The Student News Site of Tarrant County College

The Collegian

The Student News Site of Tarrant County College

The Collegian

The Student News Site of Tarrant County College

The Collegian

Students stand up to oppose violence

October 30, 2019 | Taylor McMahon | reporter
Photo by Joseph Serrata/The Collegian. NW student Denise White receives paper handprints to place on the wall as a promise to never commit  domestic violence. A table was set up Oct. 22 in the WSTU breezeways for domestic violence awareness.
Photo by Joseph Serrata/The Collegian. NW student Denise White receives paper handprints to place on the wall as a promise to never commit domestic violence. A table was set up Oct. 22 in the WSTU breezeways for domestic violence awareness.

Home is supposed to be a place of security and support, but for millions around the country it is anything but a sanctuary.

Stereotypes abound: Only women from the “bad” part of town experience domestic violence. If a woman is abused by a significant other, they probably did something to aggravate the perpetrator and deserved what they got.

The truth is that domestic violence is an equal opportunity scourge affecting thousands of women, and to a lesser extent, men, across good and bad neighborhoods according to Primo Prevention LLC.

It’s a crime and punishable by law to abuse one’s spouse.

In observance of National Domestic Violence Awareness Month, NW advising and counseling partnered with the director of student conduct and prevention education Leon Minor to host These Hands Don’t Hurt Oct. 22.

The National Domestic Violence Hotline broadly defines domestic violence as a “pattern of behaviors used by one partner to maintain power and control over another partner in an intimate relationship.”

This definition of domestic violence includes physical and sexual abuse, emotional manipulation as well as economic deprivation.

In an effort to brand domestic violence as the menace it is, students were invited to write their name or a meaningful message on a hand-shaped paper cut-out and place it on the window as a pledge to never let their hands hurt another person.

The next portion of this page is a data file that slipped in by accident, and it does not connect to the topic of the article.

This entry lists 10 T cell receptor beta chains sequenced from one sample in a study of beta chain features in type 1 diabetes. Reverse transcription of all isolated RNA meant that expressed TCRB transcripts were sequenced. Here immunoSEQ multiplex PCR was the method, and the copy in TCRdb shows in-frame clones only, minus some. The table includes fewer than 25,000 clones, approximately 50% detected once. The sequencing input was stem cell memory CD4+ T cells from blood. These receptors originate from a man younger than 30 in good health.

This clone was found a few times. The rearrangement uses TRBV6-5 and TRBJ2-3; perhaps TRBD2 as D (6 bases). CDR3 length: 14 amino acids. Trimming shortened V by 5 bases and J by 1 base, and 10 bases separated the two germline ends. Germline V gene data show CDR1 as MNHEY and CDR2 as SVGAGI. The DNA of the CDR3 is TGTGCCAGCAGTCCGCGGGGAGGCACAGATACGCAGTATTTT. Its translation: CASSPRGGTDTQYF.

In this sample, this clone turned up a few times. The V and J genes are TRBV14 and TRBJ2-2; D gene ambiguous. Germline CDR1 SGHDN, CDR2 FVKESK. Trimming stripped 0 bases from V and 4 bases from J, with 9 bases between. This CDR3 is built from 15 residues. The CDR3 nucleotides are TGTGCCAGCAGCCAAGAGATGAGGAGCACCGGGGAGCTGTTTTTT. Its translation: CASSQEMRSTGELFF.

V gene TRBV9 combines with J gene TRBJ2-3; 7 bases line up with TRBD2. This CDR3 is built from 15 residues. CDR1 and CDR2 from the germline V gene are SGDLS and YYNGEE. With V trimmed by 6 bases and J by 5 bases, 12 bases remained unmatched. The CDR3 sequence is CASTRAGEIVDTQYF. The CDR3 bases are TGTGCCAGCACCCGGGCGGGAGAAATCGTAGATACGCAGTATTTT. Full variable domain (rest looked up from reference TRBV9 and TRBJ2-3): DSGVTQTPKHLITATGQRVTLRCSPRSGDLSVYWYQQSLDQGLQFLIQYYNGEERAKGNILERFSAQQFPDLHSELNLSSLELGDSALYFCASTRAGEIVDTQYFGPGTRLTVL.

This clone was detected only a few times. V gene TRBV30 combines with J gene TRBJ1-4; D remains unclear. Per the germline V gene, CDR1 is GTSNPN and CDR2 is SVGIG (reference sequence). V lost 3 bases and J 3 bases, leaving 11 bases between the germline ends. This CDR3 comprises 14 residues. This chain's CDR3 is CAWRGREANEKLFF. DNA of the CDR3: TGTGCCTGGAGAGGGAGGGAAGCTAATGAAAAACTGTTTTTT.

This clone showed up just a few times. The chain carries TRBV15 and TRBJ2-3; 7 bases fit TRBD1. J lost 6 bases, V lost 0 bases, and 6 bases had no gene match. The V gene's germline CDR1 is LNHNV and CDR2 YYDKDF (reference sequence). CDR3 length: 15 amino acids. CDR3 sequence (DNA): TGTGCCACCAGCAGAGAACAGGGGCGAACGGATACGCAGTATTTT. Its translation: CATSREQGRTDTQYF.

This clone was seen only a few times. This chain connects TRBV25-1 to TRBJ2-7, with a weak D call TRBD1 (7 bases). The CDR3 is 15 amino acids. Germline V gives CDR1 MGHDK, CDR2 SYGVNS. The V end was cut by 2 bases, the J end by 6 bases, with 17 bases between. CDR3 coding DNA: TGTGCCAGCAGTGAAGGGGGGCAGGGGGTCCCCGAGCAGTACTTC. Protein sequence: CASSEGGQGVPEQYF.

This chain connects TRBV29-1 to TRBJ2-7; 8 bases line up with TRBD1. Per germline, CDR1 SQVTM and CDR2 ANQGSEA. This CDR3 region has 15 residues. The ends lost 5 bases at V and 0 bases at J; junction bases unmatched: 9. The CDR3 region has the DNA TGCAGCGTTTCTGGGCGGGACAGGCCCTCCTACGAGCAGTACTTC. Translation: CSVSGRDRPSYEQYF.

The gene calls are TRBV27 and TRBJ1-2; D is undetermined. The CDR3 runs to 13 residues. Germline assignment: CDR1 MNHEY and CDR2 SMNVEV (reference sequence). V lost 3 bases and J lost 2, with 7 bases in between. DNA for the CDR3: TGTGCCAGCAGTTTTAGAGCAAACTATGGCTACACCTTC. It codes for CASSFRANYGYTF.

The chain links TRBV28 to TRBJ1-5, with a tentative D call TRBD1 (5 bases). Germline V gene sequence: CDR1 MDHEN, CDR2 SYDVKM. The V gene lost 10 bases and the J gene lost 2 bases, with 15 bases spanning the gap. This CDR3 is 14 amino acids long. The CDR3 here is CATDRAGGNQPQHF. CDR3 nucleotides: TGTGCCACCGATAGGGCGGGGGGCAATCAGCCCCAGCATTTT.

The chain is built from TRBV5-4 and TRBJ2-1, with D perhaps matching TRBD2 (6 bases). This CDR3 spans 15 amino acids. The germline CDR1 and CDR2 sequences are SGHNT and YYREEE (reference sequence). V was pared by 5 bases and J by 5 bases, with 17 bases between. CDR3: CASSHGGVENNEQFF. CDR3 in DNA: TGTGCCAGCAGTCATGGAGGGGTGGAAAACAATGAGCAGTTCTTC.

Christina Martinez, NW special services coordinator, said they wanted to host this event because this topic is something that many students have either experienced first-hand or know someone affected by domestic violence.

After the pledge was made, students were given a purple (the color of the cause) bag full of pamphlets on varying resources in English and Spanish.

Fliers for the I Can Still Shine program for women and children, tips for spotting human trafficking, and Tarrant County Women’s Center were all included in the bag.

Victim’s assistance, a department in the TCC Police Department, was also at the table to hand out information on various issues, such as drug use and alcoholism.

“We are just trying to let students know that we are here for them, and we have the resources that can help,” Martinez said.

Advising and counseling offer confidential personal counseling as well as several referrals to outside organizations, NW counselor Jim Sherwood said.

Anyone experiencing domestic violence can reach out to TCC advising and counseling or call the National Domestic Violence Hotline at 1-800-799-7233 or TTY 1-800-787-3224.

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